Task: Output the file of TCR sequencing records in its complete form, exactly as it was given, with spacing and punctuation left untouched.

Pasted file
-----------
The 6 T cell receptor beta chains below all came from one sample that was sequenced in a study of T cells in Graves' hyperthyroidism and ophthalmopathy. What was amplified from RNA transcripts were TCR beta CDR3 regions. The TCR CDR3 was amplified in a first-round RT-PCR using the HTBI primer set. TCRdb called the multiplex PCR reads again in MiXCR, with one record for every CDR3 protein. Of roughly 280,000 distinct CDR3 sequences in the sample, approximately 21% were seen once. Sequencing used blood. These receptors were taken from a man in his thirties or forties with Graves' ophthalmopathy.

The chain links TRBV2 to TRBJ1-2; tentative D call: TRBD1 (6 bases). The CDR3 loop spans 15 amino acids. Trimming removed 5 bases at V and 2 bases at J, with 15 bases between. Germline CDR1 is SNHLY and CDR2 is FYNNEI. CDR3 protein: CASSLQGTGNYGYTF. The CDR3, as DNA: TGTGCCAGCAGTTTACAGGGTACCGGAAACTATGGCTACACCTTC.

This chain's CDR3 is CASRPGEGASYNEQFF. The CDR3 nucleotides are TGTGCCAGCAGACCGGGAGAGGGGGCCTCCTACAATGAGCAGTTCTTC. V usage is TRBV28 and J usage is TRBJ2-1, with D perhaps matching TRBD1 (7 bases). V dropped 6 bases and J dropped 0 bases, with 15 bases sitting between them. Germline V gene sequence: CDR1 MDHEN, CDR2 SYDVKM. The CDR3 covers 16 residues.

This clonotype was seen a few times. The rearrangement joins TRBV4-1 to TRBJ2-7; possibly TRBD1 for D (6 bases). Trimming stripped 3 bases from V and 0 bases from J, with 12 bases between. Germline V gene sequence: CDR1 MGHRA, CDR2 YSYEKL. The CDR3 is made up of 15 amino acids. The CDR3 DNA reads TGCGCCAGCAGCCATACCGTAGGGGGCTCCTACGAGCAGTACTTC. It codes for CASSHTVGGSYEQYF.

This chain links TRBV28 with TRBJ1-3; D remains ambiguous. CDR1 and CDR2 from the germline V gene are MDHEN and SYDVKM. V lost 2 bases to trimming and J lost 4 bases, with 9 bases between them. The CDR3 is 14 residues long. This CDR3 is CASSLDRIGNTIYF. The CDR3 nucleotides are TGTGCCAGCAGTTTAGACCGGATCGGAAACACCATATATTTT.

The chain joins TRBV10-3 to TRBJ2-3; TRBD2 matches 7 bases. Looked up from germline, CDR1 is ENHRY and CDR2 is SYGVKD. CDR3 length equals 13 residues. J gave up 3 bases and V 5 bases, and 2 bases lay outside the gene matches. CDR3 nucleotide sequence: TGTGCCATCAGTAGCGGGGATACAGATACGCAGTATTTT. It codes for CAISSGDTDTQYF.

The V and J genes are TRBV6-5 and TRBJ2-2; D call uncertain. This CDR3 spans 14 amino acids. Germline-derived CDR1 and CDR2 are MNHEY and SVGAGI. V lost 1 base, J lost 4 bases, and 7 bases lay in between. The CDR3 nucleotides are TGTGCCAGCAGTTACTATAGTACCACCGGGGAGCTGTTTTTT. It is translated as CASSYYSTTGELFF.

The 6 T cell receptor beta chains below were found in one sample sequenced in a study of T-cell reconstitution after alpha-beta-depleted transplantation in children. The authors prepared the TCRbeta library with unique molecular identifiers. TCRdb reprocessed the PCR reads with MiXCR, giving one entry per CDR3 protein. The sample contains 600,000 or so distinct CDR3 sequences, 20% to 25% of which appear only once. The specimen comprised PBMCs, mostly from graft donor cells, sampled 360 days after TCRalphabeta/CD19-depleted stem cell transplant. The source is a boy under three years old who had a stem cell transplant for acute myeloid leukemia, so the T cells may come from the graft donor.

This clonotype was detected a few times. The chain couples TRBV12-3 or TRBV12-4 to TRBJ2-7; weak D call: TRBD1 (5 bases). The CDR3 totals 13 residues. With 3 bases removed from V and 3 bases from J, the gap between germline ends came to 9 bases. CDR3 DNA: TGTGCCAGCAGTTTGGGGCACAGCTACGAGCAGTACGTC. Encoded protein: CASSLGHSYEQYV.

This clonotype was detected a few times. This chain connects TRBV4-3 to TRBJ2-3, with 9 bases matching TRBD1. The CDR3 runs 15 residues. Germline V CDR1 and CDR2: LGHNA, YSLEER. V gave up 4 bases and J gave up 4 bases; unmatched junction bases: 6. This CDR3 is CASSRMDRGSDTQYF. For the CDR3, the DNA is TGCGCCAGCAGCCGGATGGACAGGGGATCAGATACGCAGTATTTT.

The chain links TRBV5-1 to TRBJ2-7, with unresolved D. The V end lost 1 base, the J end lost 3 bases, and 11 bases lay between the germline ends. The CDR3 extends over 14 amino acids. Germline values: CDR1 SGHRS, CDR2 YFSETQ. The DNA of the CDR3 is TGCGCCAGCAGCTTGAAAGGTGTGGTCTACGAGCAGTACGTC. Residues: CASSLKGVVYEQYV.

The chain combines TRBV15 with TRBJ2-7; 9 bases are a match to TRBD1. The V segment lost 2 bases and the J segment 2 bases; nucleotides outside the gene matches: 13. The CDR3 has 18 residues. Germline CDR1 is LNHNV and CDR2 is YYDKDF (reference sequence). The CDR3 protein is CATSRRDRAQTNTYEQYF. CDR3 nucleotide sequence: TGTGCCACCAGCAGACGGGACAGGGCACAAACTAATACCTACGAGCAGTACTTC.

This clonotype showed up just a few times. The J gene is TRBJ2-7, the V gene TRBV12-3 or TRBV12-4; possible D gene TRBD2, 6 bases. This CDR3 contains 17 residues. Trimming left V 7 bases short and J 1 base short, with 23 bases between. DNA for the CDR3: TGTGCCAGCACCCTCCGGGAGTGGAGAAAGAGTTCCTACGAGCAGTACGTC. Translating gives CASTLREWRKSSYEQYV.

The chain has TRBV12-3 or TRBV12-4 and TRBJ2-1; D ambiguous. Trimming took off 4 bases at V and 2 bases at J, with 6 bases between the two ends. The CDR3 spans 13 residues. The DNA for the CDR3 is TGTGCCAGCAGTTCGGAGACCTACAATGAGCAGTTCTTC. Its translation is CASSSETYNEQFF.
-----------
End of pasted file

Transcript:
The 6 T cell receptor beta chains below all came from one sample that was sequenced in a study of T cells in Graves' hyperthyroidism and ophthalmopathy. What was amplified from RNA transcripts were TCR beta CDR3 regions. The TCR CDR3 was amplified in a first-round RT-PCR using the HTBI primer set. TCRdb called the multiplex PCR reads again in MiXCR, with one record for every CDR3 protein. Of roughly 280,000 distinct CDR3 sequences in the sample, approximately 21% were seen once. Sequencing used blood. These receptors were taken from a man in his thirties or forties with Graves' ophthalmopathy.

The chain links TRBV2 to TRBJ1-2; tentative D call: TRBD1 (6 bases). The CDR3 loop spans 15 amino acids. Trimming removed 5 bases at V and 2 bases at J, with 15 bases between. Germline CDR1 is SNHLY and CDR2 is FYNNEI. CDR3 protein: CASSLQGTGNYGYTF. The CDR3, as DNA: TGTGCCAGCAGTTTACAGGGTACCGGAAACTATGGCTACACCTTC.

This chain's CDR3 is CASRPGEGASYNEQFF. The CDR3 nucleotides are TGTGCCAGCAGACCGGGAGAGGGGGCCTCCTACAATGAGCAGTTCTTC. V usage is TRBV28 and J usage is TRBJ2-1, with D perhaps matching TRBD1 (7 bases). V dropped 6 bases and J dropped 0 bases, with 15 bases sitting between them. Germline V gene sequence: CDR1 MDHEN, CDR2 SYDVKM. The CDR3 covers 16 residues.

This clonotype was seen a few times. The rearrangement joins TRBV4-1 to TRBJ2-7; possibly TRBD1 for D (6 bases). Trimming stripped 3 bases from V and 0 bases from J, with 12 bases between. Germline V gene sequence: CDR1 MGHRA, CDR2 YSYEKL. The CDR3 is made up of 15 amino acids. The CDR3 DNA reads TGCGCCAGCAGCCATACCGTAGGGGGCTCCTACGAGCAGTACTTC. It codes for CASSHTVGGSYEQYF.

This chain links TRBV28 with TRBJ1-3; D remains ambiguous. CDR1 and CDR2 from the germline V gene are MDHEN and SYDVKM. V lost 2 bases to trimming and J lost 4 bases, with 9 bases between them. The CDR3 is 14 residues long. This CDR3 is CASSLDRIGNTIYF. The CDR3 nucleotides are TGTGCCAGCAGTTTAGACCGGATCGGAAACACCATATATTTT.

The chain joins TRBV10-3 to TRBJ2-3; TRBD2 matches 7 bases. Looked up from germline, CDR1 is ENHRY and CDR2 is SYGVKD. CDR3 length equals 13 residues. J gave up 3 bases and V 5 bases, and 2 bases lay outside the gene matches. CDR3 nucleotide sequence: TGTGCCATCAGTAGCGGGGATACAGATACGCAGTATTTT. It codes for CAISSGDTDTQYF.

The V and J genes are TRBV6-5 and TRBJ2-2; D call uncertain. This CDR3 spans 14 amino acids. Germline-derived CDR1 and CDR2 are MNHEY and SVGAGI. V lost 1 base, J lost 4 bases, and 7 bases lay in between. The CDR3 nucleotides are TGTGCCAGCAGTTACTATAGTACCACCGGGGAGCTGTTTTTT. It is translated as CASSYYSTTGELFF.

The 6 T cell receptor beta chains below were found in one sample sequenced in a study of T-cell reconstitution after alpha-beta-depleted transplantation in children. The authors prepared the TCRbeta library with unique molecular identifiers. TCRdb reprocessed the PCR reads with MiXCR, giving one entry per CDR3 protein. The sample contains 600,000 or so distinct CDR3 sequences, 20% to 25% of which appear only once. The specimen comprised PBMCs, mostly from graft donor cells, sampled 360 days after TCRalphabeta/CD19-depleted stem cell transplant. The source is a boy under three years old who had a stem cell transplant for acute myeloid leukemia, so the T cells may come from the graft donor.

This clonotype was detected a few times. The chain couples TRBV12-3 or TRBV12-4 to TRBJ2-7; weak D call: TRBD1 (5 bases). The CDR3 totals 13 residues. With 3 bases removed from V and 3 bases from J, the gap between germline ends came to 9 bases. CDR3 DNA: TGTGCCAGCAGTTTGGGGCACAGCTACGAGCAGTACGTC. Encoded protein: CASSLGHSYEQYV.

This clonotype was detected a few times. This chain connects TRBV4-3 to TRBJ2-3, with 9 bases matching TRBD1. The CDR3 runs 15 residues. Germline V CDR1 and CDR2: LGHNA, YSLEER. V gave up 4 bases and J gave up 4 bases; unmatched junction bases: 6. This CDR3 is CASSRMDRGSDTQYF. For the CDR3, the DNA is TGCGCCAGCAGCCGGATGGACAGGGGATCAGATACGCAGTATTTT.

The chain links TRBV5-1 to TRBJ2-7, with unresolved D. The V end lost 1 base, the J end lost 3 bases, and 11 bases lay between the germline ends. The CDR3 extends over 14 amino acids. Germline values: CDR1 SGHRS, CDR2 YFSETQ. The DNA of the CDR3 is TGCGCCAGCAGCTTGAAAGGTGTGGTCTACGAGCAGTACGTC. Residues: CASSLKGVVYEQYV.

The chain combines TRBV15 with TRBJ2-7; 9 bases are a match to TRBD1. The V segment lost 2 bases and the J segment 2 bases; nucleotides outside the gene matches: 13. The CDR3 has 18 residues. Germline CDR1 is LNHNV and CDR2 is YYDKDF (reference sequence). The CDR3 protein is CATSRRDRAQTNTYEQYF. CDR3 nucleotide sequence: TGTGCCACCAGCAGACGGGACAGGGCACAAACTAATACCTACGAGCAGTACTTC.

This clonotype showed up just a few times. The J gene is TRBJ2-7, the V gene TRBV12-3 or TRBV12-4; possible D gene TRBD2, 6 bases. This CDR3 contains 17 residues. Trimming left V 7 bases short and J 1 base short, with 23 bases between. DNA for the CDR3: TGTGCCAGCACCCTCCGGGAGTGGAGAAAGAGTTCCTACGAGCAGTACGTC. Translating gives CASTLREWRKSSYEQYV.

The chain has TRBV12-3 or TRBV12-4 and TRBJ2-1; D ambiguous. Trimming took off 4 bases at V and 2 bases at J, with 6 bases between the two ends. The CDR3 spans 13 residues. The DNA for the CDR3 is TGTGCCAGCAGTTCGGAGACCTACAATGAGCAGTTCTTC. Its translation is CASSSETYNEQFF.